What is it that gives a musical scale that special "color" of sound?
In this introduction to scales we will take a look at what scales really are and some of the scales that can be found in different musics of the world.
A Scale [Scala in Greek/Italian means ladder or stairs] is a row of notes organized in a specific pattern of distances, or music intervals.
The common major scale, for example, is made with intervals of half and whole steps. Between each note in a major scale, you'll find the following pattern (from the lowest to highest note): Whole, whole, half, whole, whole whole, half.
Much like an artist who uses a palette of colors to paint, musicians and composers use scales as "frameworks" for creating music.
The scales gives the characteristic sounds of different styles of music.
You may know how we sometimes think of major scales as having a "happy" sound and minor scales a "sad" sound.
Throughout time, scales, tonalities, or modes have been used to compose music for different purposes. War, religious ceremonies, work songs, love songs, party songs...
The impact of the particular music on people’s feelings has at times been taken extremely seriously. In ancient Greece for example, during the time of Aristotle and Plato, certain scales were encouraged and others were not- since the music was considered to have a huge impact on people’s ethics or morale!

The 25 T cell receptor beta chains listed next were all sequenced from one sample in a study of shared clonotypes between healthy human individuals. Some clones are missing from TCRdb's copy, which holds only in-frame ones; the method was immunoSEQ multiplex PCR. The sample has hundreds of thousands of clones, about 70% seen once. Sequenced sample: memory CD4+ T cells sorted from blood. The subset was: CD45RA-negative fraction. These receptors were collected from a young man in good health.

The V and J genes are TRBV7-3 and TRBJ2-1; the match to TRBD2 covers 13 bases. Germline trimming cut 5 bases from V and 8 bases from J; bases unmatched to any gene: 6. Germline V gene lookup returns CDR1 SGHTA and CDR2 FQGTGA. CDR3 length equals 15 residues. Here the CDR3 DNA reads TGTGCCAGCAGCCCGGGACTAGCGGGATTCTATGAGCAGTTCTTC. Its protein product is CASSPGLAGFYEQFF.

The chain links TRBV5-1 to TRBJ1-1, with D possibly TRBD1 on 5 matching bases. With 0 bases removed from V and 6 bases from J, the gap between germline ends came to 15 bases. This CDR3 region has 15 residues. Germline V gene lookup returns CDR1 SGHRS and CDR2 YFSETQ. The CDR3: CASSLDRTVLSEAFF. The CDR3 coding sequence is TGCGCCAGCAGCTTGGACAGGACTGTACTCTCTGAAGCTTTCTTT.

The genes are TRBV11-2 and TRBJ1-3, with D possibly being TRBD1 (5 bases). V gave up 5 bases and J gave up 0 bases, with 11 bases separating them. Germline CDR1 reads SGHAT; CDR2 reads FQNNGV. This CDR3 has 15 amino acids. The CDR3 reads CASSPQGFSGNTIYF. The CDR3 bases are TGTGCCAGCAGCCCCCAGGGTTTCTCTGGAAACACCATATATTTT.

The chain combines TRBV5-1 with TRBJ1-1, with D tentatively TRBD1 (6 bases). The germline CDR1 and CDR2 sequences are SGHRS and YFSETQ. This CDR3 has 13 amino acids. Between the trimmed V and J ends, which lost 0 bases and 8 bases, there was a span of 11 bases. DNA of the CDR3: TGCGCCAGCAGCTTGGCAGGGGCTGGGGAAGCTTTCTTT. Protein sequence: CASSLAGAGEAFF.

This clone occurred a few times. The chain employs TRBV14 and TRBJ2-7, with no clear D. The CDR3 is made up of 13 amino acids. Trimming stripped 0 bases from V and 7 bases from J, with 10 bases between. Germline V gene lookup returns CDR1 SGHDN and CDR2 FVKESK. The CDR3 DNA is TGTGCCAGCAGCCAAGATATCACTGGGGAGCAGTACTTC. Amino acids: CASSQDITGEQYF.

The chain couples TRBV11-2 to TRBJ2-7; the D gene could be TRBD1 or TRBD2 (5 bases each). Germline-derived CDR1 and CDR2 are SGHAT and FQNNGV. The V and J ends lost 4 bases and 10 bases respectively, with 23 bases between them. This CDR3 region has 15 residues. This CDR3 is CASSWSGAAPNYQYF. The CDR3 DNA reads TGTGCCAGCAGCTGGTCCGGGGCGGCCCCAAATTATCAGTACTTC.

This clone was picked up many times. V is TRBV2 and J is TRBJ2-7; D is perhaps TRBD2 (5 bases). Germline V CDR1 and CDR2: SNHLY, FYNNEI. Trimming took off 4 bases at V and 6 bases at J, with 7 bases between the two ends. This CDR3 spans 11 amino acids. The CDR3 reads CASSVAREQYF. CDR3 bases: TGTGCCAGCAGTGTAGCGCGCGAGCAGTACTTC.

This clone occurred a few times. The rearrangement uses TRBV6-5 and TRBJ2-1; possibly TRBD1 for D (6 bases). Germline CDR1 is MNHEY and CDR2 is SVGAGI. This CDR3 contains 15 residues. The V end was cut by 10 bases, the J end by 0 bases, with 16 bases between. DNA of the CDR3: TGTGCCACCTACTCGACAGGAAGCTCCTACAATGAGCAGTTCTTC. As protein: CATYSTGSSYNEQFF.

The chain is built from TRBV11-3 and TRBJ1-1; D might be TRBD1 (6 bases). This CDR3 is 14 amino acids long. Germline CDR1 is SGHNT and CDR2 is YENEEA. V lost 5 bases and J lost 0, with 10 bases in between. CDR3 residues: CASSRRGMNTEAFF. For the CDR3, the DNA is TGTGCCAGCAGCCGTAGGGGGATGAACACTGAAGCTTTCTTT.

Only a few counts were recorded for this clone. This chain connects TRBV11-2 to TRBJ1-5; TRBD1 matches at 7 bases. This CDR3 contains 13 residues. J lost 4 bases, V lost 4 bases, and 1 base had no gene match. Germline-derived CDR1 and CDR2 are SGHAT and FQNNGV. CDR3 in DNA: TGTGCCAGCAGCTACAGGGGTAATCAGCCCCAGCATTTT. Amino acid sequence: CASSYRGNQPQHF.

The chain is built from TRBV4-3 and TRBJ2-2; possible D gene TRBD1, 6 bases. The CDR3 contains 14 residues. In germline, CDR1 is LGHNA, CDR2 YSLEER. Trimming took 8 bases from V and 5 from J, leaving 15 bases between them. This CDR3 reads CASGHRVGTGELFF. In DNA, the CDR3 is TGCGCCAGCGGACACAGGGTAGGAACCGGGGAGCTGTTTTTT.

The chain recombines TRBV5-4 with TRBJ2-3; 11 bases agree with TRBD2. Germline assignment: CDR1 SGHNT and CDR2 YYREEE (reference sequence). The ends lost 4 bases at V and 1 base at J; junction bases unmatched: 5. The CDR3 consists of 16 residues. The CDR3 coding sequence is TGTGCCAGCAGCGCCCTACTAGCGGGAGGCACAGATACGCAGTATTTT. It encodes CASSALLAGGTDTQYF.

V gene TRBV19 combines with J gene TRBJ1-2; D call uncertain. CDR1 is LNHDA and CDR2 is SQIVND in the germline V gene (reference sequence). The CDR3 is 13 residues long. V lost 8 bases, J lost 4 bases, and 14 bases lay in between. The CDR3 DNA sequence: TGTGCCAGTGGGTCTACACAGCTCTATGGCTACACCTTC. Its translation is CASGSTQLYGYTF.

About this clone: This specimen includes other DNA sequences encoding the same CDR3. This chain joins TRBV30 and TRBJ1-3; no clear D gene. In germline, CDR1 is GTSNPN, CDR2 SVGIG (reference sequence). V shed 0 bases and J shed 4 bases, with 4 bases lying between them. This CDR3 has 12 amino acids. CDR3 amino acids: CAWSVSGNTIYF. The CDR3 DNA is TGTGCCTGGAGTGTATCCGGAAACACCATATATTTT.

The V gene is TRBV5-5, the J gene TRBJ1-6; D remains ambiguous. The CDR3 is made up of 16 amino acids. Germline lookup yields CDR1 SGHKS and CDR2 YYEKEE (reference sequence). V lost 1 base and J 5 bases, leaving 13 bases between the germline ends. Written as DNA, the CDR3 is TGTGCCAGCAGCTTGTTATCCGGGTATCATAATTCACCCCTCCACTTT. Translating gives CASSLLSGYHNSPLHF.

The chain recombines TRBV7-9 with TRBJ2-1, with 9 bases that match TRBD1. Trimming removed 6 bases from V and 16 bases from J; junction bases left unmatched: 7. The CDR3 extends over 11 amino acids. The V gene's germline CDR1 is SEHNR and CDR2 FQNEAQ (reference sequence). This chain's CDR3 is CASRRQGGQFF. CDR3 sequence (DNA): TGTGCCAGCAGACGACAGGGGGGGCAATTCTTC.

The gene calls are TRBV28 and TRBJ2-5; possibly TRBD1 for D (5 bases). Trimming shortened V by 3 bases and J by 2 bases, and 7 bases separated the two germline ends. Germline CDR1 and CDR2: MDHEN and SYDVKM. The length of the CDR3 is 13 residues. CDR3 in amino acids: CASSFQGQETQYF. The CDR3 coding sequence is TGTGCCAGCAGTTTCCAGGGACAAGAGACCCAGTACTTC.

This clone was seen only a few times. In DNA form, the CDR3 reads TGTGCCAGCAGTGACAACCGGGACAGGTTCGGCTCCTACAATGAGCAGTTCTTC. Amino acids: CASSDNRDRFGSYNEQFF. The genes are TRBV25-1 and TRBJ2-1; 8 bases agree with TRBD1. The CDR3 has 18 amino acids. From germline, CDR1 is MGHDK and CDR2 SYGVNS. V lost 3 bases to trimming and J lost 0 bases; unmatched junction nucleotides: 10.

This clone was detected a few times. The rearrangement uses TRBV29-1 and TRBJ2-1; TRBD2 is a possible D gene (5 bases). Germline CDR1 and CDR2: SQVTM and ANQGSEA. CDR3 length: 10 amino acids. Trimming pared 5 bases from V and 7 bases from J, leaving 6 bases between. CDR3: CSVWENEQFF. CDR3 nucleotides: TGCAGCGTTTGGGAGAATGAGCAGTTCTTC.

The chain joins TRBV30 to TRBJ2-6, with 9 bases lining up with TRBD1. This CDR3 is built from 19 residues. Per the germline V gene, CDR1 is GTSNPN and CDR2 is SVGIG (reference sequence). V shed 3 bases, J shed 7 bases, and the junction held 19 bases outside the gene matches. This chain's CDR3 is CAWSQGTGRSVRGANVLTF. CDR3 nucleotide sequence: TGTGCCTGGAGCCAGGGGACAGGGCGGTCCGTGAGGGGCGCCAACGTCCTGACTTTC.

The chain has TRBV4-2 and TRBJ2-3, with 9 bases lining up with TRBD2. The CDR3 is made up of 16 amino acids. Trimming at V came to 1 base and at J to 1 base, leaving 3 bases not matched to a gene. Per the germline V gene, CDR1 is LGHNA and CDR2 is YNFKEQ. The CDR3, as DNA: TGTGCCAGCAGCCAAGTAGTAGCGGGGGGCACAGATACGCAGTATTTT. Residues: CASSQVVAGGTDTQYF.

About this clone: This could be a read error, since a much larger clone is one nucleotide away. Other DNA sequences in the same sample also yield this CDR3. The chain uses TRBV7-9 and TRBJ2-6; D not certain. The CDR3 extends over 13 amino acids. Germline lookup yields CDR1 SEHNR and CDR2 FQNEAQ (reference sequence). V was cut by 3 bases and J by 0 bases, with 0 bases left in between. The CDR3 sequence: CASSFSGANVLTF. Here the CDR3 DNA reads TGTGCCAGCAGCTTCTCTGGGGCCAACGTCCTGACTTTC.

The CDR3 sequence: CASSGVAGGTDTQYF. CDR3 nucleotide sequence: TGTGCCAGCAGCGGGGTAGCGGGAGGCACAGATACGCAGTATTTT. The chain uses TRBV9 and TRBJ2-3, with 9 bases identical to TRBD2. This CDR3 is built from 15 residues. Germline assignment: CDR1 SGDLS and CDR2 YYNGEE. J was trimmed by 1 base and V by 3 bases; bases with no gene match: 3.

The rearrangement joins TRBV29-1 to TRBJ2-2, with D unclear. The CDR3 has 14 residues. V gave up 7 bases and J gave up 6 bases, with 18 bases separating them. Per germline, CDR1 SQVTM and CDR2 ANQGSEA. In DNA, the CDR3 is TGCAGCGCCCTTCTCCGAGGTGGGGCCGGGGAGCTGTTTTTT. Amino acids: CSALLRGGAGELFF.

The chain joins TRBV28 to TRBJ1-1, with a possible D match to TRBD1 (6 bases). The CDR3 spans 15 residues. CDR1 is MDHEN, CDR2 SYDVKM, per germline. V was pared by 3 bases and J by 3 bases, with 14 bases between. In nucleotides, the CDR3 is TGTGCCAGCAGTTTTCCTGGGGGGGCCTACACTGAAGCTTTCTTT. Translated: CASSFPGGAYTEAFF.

In Indian classical music the scales are called “Ragas”. Each Raga has a specific purpose, for example it should be played at a certain time of the day; like sunrise or sunset, or during different seasons.
In traditional music all over the world the music scale is often improvised over as an introduction to the piece, to introduce the mode or the tonality.
In Greece and Turkey this is called “taksimi or
There are numerous types of scales or modes throughout the world. In the western musical tradition (as well as on the piano) we are limited to those scales that use steps no smaller than a ½ step.
But in many cultures the scales use “micro” intervals that are much, much smaller than a 1/2 step or semitone. In for ex. Byzantine music, a half step can consist of many different micro steps. This can be a real challenge to be able to hear-or sing!
Listen to a beautiful singing technique using micro intervals:
The use of these “blue” or “bent” notes in traditional music is common all over the world. The Blues scale is another such example. Originally it used these “blue” notes as well- but to be able to play the Blues scale on the piano certain “compromises” were made. The result is great anyway and even though the real "blue notes" can not be played.
But here is a fantastic example on how to actually "bend" the blue notes on a piano:
Despite the pianos limitations regarding micro intervals, we still have plenty of scales to choose from.
The most common music scales played on the piano are major and minor scales, but make sure to explore other scales and modes as well, as you learn to play the piano!